By Dave Roberts
Six hundred and thirty-five employees at USS-POSCO Industries in Pittsburg may be laid off July 10, according to a warning notice the company filed with the California Employment Development Department. The potential, temporary layoffs, which were filed under the state’s Worker Adjustment and Retraining Notification system, comprise the largest chunk of more than 3,000 layoffs filed by 42 California companies in May.
USS-POSCO filed the layoff notice on May 9 and it remains to be seen whether it goes through with the layoffs.
However, Kevin Romick, a manager at the Pittsburg plant said “It is my understanding that there are no layoffs that are imminent. The business conditions dictate we are required by law to post this type of letter if we anticipate laying off more than 50 people.”
“We’re hoping and expecting business to pick up,” he added.
The plant filed a similar notice 3½ years ago. At that time, George Kunst, general manager of employee relations for USS-POSCO, told the San Francisco Business Times, “We have issued a WARN notice on a periodic basis due to economic uncertainty. We have no immediate plans to lay off anybody. We have had periodic layoffs for the last several years.”
The company processes hot-rolled steel so that it can be used for items such as office furniture, building materials, containers, conduit and automotive parts, according to the article.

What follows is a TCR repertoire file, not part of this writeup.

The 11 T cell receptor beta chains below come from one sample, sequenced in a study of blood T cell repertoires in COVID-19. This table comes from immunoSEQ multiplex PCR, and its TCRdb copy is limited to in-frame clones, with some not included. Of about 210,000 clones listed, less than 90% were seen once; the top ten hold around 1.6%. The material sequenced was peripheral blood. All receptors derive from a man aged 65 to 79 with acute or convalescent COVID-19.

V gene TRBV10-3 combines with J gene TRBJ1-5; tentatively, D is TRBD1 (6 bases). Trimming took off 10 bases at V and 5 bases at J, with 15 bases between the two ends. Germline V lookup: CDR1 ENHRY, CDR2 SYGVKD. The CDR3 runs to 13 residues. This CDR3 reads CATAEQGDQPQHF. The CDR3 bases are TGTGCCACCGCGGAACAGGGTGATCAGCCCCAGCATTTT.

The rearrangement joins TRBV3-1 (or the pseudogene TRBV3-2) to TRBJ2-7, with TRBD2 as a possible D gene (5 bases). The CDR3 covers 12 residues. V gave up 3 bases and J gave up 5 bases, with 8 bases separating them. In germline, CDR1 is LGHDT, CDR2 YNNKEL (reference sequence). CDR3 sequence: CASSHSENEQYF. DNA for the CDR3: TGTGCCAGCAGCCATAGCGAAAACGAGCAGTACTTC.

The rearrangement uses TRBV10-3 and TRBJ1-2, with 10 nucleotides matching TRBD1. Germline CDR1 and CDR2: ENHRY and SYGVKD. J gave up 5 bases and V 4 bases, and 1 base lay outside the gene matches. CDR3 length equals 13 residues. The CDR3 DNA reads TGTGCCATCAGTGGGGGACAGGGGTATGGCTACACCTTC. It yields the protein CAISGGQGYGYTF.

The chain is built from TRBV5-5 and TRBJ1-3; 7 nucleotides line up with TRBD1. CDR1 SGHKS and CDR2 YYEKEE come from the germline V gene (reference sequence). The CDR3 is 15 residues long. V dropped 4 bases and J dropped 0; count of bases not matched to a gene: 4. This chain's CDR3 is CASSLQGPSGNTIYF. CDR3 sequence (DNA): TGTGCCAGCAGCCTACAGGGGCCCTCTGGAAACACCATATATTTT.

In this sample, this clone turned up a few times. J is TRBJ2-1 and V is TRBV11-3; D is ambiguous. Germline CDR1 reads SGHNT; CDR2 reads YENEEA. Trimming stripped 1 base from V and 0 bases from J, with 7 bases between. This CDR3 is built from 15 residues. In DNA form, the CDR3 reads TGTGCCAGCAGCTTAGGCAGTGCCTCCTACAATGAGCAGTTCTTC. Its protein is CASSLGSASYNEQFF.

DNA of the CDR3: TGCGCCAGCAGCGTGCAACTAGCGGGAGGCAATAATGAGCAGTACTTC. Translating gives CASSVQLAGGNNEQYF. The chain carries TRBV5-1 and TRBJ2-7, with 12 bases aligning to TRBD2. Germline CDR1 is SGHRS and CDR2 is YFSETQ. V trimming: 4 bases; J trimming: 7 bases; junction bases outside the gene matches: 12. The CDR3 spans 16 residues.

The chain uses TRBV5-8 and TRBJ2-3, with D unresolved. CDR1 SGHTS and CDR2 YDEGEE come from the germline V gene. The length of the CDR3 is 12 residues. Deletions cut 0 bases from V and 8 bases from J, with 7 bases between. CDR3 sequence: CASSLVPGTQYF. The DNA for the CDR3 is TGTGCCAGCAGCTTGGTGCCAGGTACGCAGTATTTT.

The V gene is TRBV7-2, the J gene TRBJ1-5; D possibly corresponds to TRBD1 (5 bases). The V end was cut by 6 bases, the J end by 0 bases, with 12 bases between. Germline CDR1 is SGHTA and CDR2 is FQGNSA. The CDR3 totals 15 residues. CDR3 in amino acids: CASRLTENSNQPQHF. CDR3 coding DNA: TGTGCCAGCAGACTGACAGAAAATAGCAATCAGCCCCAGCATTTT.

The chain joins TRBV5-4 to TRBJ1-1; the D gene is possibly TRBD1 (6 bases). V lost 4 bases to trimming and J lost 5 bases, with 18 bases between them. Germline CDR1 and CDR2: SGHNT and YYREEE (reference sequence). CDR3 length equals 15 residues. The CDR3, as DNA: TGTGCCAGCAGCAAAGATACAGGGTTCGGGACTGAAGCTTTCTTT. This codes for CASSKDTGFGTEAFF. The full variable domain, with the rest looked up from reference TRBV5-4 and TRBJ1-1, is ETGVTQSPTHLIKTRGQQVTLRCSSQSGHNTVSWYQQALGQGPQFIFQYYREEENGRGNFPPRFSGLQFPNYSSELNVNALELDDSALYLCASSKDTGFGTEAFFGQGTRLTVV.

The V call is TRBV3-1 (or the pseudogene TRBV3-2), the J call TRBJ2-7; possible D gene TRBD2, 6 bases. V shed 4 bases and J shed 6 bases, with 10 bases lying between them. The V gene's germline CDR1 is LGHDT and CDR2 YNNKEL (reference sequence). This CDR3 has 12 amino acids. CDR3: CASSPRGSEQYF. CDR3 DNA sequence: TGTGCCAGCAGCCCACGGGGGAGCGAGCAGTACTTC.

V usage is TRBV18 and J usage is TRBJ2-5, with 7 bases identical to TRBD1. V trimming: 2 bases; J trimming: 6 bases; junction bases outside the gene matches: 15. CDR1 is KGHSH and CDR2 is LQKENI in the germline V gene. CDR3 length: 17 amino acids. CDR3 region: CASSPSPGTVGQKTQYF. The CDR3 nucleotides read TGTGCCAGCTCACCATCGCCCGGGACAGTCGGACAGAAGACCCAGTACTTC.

The first Pittsburg steel facility opened in 1910 as a 60-man foundry under the name of Columbia Steel. In the 1920’s, the plant expanded to include the West’s first nail mill, and later, the first hot dip tin mill west of the Mississippi, according to the company’s website. Today it’s a joint venture company of U.S. Steel Corporation and POSCO of the Republic of South Korea.
The company receives mixed reviews from employees on the Glass Door employment review site. Positive comments include good pay, benefits and interesting work environment. Negative comments include lack of work, unmotivated employees and unfair management. Under the “advice to management” category, one worker wrote, “Treat everybody the same. Quit trying to police everyone and pay attention to Quality and Preventive Maintenance. There’s a reason we went from number one to the bottom of the totem pole.”